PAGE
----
Dr. Vélez-Rubio is an Assistant Professor in the Oceanography and Marine Ecology Group of the Science Faculty (Universidad de la República, Uruguay) and the Research Coordinator of the NGO Karumbé. Dr. Vélez-Rubio started to work with sea turtles in 2009 in Uruguay with the local NGO Karumbé. She has a B.Sc. Degree in Biological Sciences (2008, Universidad Autonoma de Madrid, Spain), and an M.Sc. Degree and PhD. in Biodiversity (2012 & 2017, University of Valencia, Spain). Her Ph.D. research focused on the feeding ecology, habitat use, and threats to green sea turtles (Chelonia mydas) in the Southwestern Atlantic. Since 2017, she is a member of the Marine Turtles Specialist Group of the IUCN. Dr. Vélez-Rubio is also the founder and coordinator of the Seaweed Research Group in Uruguay. Her research interests currently combine two passions, sea turtles and seaweeds, trying to understand their relationship in an oceanographic changeable scenario.
Dr. Vélez-Rubio has published a total of 20 peer-reviewed articles, one book chapter, and has a 9 h-index (https://www.scopus.com/authid/detail.uri?authorId=55906405600).
Dr. Roldán Valverde, Sea Turtle Conservancy
Dr. Valverde is the Scientific Director of the Sea Turtle Conservancy (STC) and is specifically in charge of the science and conservation programs of the STC in the southwest Caribbean region. His research specialties are the nesting ecology and stress and reproductive physiology of sea turtles. Dr. Valverde is also a Professor of Biology at Southeastern Louisiana University.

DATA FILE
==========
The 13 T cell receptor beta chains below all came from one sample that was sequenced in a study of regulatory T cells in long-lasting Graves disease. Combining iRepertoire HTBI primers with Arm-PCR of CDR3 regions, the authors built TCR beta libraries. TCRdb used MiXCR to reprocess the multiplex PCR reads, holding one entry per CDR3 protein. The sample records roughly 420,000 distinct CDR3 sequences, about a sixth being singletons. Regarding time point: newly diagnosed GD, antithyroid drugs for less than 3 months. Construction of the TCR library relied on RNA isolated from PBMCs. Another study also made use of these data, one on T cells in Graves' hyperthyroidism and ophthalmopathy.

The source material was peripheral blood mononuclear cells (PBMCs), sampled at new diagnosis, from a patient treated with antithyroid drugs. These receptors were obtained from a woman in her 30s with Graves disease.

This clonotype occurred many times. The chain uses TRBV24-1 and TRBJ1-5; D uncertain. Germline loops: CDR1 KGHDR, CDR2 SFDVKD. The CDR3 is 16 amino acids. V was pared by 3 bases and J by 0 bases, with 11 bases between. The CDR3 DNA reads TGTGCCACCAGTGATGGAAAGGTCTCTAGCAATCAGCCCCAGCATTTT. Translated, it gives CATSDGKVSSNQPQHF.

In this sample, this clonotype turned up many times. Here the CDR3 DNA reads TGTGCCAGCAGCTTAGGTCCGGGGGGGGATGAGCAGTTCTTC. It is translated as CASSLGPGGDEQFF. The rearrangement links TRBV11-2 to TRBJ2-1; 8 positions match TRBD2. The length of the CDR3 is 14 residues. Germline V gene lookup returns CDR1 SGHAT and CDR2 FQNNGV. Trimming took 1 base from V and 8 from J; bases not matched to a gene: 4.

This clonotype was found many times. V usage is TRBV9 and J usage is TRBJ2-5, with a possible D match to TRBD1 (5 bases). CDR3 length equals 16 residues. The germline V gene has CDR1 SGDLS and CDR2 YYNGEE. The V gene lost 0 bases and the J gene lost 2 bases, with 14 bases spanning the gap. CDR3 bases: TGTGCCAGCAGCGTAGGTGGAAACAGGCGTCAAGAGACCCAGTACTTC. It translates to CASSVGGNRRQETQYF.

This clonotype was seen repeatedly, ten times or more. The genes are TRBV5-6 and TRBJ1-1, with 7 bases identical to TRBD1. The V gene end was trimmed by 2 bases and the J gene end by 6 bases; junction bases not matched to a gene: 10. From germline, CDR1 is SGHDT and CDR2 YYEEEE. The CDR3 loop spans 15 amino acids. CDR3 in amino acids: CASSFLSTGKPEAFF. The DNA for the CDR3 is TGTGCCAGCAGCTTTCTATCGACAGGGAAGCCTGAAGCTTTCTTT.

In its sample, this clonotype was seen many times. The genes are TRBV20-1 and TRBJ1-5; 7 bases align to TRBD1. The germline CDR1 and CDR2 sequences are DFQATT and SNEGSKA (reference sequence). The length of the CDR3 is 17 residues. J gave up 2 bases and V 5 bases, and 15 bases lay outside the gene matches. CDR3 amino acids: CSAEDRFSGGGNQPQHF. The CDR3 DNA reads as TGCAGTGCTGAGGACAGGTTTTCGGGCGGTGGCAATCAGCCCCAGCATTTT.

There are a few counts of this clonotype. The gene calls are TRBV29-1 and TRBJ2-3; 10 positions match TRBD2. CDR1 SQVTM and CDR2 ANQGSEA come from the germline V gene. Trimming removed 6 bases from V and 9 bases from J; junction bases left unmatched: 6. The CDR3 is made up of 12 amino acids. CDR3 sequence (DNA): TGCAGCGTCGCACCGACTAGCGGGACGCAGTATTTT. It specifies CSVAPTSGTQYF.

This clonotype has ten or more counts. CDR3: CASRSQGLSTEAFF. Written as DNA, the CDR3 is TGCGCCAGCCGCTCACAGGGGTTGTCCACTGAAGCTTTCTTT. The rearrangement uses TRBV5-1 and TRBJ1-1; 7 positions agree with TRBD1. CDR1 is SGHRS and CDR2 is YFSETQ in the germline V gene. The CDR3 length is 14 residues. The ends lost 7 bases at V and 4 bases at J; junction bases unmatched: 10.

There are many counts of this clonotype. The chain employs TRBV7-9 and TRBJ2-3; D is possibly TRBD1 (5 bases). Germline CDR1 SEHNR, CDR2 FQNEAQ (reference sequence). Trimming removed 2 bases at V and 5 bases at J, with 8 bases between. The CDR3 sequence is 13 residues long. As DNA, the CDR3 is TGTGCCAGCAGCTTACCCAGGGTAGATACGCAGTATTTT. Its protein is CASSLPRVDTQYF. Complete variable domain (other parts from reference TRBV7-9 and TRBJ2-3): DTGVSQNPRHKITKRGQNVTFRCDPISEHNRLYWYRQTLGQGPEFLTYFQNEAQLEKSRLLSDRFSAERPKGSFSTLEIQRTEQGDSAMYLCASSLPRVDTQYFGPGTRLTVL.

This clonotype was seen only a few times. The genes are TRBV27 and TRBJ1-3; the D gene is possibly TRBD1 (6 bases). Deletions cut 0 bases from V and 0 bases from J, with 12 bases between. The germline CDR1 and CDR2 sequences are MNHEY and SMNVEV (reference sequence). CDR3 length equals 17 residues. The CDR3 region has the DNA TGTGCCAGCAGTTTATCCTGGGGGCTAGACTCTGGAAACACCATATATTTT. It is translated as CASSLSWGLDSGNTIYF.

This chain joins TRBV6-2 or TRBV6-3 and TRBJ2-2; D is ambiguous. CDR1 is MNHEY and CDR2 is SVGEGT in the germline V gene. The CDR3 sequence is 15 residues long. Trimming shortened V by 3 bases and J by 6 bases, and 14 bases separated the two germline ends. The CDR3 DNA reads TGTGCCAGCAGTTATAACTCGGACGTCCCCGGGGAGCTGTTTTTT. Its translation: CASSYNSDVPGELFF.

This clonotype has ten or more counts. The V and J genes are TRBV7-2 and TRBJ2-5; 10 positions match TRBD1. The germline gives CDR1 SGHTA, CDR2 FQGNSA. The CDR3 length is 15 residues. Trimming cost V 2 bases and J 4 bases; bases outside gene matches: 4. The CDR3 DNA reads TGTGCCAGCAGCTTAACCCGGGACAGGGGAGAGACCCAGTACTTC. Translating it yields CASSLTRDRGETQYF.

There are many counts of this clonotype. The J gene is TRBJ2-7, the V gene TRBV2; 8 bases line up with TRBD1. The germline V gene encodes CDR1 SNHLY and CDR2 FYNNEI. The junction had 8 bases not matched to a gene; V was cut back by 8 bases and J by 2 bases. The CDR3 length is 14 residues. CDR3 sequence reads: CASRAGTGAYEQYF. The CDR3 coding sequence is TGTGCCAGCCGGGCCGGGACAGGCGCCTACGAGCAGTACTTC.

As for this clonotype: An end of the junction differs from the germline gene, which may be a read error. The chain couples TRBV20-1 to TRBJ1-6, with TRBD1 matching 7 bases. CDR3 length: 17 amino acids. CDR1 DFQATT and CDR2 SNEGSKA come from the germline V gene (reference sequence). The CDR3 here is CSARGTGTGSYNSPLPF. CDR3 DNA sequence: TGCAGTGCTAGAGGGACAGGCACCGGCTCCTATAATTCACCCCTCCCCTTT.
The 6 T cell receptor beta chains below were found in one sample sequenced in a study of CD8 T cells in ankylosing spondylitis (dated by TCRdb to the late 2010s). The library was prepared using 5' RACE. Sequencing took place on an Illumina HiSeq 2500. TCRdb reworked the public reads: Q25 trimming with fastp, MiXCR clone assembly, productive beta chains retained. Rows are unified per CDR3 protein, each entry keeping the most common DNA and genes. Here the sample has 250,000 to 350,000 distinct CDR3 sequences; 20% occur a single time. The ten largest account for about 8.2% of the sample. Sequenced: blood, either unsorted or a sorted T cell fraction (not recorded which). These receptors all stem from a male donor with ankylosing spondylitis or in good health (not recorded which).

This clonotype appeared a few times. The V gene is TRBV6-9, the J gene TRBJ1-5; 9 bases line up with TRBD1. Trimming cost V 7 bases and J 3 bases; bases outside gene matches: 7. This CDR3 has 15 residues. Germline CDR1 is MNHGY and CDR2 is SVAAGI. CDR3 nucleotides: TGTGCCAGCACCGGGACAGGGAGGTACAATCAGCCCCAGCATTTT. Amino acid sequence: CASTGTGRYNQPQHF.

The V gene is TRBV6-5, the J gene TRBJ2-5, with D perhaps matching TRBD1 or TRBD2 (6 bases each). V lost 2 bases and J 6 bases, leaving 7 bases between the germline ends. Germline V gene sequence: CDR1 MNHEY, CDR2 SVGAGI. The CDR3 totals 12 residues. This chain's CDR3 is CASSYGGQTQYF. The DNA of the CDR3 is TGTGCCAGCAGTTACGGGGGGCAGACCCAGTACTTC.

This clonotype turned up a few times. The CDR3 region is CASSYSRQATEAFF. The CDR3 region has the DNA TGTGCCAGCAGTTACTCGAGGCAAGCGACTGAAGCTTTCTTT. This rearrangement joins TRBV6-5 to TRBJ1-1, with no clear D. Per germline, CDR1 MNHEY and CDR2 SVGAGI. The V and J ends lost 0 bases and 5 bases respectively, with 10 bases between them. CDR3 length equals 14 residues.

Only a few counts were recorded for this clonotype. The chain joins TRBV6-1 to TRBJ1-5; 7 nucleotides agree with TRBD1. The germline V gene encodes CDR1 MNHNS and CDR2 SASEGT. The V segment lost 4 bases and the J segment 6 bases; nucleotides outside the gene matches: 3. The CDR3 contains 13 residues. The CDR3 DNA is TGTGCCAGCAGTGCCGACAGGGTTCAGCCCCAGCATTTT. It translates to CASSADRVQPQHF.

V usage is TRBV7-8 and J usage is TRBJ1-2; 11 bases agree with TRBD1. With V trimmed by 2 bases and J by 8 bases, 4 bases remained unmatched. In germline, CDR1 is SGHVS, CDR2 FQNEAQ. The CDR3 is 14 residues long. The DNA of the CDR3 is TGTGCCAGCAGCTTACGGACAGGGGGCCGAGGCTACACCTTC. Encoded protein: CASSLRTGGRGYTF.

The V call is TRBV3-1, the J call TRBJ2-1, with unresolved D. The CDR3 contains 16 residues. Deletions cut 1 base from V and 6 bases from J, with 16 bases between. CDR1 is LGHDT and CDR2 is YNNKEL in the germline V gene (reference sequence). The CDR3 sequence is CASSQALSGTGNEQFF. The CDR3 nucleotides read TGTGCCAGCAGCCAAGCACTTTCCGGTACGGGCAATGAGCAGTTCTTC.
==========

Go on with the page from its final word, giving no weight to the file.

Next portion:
Melissa Staines, University of Queensland
Melissa Staines is an Australian Marine Biologist and Ph.D. Candidate at the University of Queensland, currently investigating the effects of climate change on the sex ratios of endangered sea turtle populations in Asia-Pacific. Melissa’s Ph.D. project is in collaboration with WWF-Australia and has been contributing research to WWF-Australia's Turtle Cooling Project since its commencement in 2018. Her Ph.D. supervisors include Associate Professor Ian Tibbetts and Honorary Prof David Booth from the University of Queensland and Professor Graeme Hays from Deakin University.